Can I do CPT over video conferencing, will it be effective?

With the potential for people in rural and remote areas of Australia to now access services via video conferencing the question is, can Cognitive Processing Therapy delivered by video work?

There are now four noninferiority trials (yes trials to find out if video conference delivery was inferior or not) showing that Cognitive Processing Therapy (CPT) delivered via telehealth is just as effective as if delivered in person.

Morland et al (2014) tested Group CPT via telehealth with a sample of male Veterans, predominantly of the Vietnam era. They reported that clinical and process outcomes for CPT video conference were noninferior to CPT in-person treatment. Significant reductions in PTSD symptoms were identified at posttreatment and maintained at 3-month and 6-month follow-up. High levels of therapeutic alliance, treatment compliance, and satisfaction and moderate levels of treatment expectancies were reported, with no differences between video conference therapy and in person therapy groups.

Morland et al (2015) tested individual CPT+A with women, 20% of whom were veterans. They found improvements in PTSD symptoms in the CPT video conferencing condition were noninferior to outcomes in the in-person CPT therapy condition. Clinical outcomes obtained when both conditions were pooled together demonstrated that PTSD symptoms declined substantially posttreatment and gains were maintained at 3-month and 6-month follow-up. Veterans demonstrated smaller symptom reductions posttreatment than civilian women.

Maieritsch et al. 2015 tested individual CPT with Operation Iraqi Freedom and Operation Enduring Freedom veterans who were predominantly male. There were some limitations in this study, including a dropout rate of 43.3%. Despite this Maieritsch et al. 2015 reported that a trend was observed which suggested that CPT via video conference may be equivalent to the treatment delivered in person, as suggested by previous studies. Regardless of treatment, veterans who received the intervention in both conditions reported significant decreases on post-treatment measures.

Liu et al. (2019) examined veterans who had an average age of 48, almost 50% of the CPT video conferencing group had participated in World War two. They reported that both completer and intention to treat analyses showed that improvement in CAPS scores in the video conference condition was non-inferior to that in the in-person CPT therapy condition at six-month follow-up. Unlike the previous trials the video conferencing condition was inferior to in person therapy condition for improvement in CAPS at post-treatment. Non-inferiority was supported by completer analyses for PCL–S and PHQ–9 in both post-treatment change and six-month follow-up change, and the intention to treat analysis supported the significant non-inferiority for PCL at posttreatment change.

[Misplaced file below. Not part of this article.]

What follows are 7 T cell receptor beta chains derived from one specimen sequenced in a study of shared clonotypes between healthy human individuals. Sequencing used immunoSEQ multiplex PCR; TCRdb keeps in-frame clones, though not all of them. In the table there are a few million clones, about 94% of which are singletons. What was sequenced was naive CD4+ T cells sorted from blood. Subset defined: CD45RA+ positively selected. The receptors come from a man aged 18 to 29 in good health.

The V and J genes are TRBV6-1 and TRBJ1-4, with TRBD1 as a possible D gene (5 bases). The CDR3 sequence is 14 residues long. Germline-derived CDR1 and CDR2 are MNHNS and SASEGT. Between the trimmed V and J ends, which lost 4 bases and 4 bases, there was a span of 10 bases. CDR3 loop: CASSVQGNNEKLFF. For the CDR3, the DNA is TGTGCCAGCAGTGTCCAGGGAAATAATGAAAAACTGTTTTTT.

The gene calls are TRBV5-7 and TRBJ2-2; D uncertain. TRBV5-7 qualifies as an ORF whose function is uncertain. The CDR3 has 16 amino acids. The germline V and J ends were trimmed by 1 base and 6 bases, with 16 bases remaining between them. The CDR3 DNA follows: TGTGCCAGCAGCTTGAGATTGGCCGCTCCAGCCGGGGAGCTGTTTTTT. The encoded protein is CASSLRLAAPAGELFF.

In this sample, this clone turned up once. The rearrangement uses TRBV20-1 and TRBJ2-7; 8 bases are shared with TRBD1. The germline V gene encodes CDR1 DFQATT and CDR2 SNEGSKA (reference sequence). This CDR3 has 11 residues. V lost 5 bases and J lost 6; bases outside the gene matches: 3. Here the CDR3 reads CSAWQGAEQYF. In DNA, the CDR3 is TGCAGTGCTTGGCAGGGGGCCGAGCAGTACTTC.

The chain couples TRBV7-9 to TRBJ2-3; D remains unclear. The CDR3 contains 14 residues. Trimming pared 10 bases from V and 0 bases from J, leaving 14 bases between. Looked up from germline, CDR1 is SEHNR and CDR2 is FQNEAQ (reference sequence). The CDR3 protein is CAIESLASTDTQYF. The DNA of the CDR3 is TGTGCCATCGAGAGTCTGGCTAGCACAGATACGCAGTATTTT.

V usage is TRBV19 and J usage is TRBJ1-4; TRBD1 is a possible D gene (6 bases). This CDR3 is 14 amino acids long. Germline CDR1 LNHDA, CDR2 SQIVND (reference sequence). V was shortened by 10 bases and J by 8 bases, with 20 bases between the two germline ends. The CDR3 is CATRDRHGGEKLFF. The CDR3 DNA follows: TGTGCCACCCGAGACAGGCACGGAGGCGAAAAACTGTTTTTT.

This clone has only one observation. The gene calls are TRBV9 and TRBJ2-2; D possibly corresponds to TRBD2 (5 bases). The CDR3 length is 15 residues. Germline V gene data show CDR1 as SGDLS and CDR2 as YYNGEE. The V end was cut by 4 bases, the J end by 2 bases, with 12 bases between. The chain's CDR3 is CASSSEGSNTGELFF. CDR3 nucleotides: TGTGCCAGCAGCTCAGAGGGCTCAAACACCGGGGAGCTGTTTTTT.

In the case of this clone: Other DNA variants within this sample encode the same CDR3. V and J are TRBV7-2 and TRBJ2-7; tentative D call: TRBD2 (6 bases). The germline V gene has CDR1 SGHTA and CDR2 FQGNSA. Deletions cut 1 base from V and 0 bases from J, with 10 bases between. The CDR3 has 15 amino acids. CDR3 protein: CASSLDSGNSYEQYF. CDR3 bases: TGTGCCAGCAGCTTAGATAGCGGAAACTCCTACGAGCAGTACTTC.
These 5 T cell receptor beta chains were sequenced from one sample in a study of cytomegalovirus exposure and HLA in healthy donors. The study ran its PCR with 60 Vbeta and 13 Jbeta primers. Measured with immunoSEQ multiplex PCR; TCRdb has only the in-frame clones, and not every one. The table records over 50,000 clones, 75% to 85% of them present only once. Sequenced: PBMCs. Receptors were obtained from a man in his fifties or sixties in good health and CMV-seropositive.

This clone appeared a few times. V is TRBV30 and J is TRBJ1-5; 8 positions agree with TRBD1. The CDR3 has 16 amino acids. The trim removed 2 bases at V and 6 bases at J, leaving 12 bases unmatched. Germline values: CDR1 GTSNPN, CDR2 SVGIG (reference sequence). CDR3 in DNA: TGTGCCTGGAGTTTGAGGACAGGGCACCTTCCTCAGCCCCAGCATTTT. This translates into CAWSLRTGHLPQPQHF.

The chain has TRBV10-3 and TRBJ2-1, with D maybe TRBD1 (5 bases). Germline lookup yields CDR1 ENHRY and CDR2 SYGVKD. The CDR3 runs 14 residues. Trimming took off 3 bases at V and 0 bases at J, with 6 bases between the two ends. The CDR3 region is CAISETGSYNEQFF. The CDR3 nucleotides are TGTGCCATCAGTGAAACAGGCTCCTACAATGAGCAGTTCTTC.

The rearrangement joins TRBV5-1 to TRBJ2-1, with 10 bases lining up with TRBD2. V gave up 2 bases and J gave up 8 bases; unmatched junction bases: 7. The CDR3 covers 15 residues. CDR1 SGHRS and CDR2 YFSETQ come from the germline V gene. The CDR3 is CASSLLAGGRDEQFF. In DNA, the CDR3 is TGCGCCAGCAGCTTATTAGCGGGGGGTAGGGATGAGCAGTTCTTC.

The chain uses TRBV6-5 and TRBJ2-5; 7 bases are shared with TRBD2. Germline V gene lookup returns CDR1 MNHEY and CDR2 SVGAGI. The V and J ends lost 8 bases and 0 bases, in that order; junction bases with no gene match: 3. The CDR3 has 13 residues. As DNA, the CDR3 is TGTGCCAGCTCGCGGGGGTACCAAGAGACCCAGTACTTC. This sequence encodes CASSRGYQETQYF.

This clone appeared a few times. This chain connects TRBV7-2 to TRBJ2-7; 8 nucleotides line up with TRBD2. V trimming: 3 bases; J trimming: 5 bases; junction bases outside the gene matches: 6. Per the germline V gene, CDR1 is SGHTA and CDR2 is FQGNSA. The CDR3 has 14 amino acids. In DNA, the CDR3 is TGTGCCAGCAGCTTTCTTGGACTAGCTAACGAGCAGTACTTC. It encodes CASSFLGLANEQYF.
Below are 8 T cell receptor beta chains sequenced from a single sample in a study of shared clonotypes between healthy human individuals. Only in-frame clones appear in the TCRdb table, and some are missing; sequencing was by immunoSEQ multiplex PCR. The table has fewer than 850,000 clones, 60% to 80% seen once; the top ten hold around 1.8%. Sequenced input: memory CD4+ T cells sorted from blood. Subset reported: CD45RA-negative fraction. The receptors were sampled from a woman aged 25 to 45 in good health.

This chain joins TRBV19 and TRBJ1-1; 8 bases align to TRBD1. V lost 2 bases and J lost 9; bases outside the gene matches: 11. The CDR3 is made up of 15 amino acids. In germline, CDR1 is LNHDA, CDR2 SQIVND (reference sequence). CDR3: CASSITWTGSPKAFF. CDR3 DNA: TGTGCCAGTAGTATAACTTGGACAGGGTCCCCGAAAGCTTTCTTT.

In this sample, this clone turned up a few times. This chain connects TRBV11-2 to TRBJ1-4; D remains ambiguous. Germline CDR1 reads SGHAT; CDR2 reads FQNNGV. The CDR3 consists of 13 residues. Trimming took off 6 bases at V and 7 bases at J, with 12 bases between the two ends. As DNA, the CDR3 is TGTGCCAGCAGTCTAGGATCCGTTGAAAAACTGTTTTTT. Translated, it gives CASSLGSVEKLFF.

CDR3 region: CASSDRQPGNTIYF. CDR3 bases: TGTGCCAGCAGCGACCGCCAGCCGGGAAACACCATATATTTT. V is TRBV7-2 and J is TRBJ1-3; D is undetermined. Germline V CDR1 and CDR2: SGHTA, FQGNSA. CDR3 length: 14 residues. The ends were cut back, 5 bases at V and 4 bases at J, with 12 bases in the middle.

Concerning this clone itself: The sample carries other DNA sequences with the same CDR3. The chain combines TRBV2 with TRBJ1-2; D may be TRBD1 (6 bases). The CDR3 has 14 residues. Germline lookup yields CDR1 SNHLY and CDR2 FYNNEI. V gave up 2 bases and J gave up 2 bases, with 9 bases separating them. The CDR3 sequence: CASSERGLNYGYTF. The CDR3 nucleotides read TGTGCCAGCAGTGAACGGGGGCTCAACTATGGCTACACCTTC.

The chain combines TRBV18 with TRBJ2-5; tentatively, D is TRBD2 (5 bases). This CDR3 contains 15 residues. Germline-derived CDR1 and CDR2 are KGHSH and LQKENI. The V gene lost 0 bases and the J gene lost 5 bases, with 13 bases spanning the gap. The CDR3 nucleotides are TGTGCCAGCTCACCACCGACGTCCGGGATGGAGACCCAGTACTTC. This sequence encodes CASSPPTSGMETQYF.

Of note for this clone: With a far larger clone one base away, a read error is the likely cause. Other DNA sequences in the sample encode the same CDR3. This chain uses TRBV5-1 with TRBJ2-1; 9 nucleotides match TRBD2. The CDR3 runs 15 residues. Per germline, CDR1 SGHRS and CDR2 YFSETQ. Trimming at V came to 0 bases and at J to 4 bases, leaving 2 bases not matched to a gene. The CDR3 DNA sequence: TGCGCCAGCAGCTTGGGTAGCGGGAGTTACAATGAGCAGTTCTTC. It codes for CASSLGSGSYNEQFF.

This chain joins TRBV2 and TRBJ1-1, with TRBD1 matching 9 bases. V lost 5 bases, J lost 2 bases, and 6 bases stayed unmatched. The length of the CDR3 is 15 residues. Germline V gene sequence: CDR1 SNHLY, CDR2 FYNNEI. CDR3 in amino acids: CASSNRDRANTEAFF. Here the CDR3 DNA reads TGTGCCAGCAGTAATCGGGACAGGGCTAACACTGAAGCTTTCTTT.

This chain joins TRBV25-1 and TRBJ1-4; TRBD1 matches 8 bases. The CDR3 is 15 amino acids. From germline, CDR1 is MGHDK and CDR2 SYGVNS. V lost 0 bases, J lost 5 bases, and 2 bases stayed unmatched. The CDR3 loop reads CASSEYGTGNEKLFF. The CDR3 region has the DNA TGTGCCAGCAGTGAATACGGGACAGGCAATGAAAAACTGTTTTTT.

CPT can be effectively delivered by video conferencing facilities. More research is needed to understand differences in response over time.

Liu, L., Thorp, S. R., Moreno, L., Wells, S. Y., Glassman, L. H., Busch, A. C., . . . Agha, Z. (2019). Videoconferencing psychotherapy for veterans with PTSD: Results from a
randomized controlled non-inferiority trial. Journal of Telemedicine and Telecare. Advance online publication. PTSDpubs ID: 52097

Maieritsch, K. P., Smith, T. L., Hessinger, J. D., Ahearn, E. P., Eickhoff, J. C., & Zhao, Q. (2016). Randomized controlled equivalence trial comparing videoconference and in person delivery of cognitive processing therapy for PTSD. Journal of Telemedicine and Telecare, 22(4), 238-243. doi:

Morland, L. A., Mackintosh, M., Greene, C. J., Rosen, C. S., Chard, K. M., Resick, P., & Frueh, B. C. (2014). Cognitive processing therapy for posttraumatic stress disorder delivered to rural veterans via telemental health: A randomized noninferiority clinical trial. The Journal of Clinical Psychiatry, 75(5), 470-476. doi:

Morland, L. A., Mackintosh, M., Rosen, C. S., Willis, E., Resick, P., Chard, K., & Frueh, B. C. (2015). Telemedicine versus in-person delivery of cognitive processing therapy for women with posttraumatic stress disorder: a randomized noninferiority trial. Depression and Anxiety, 32(11), 811-820. doi: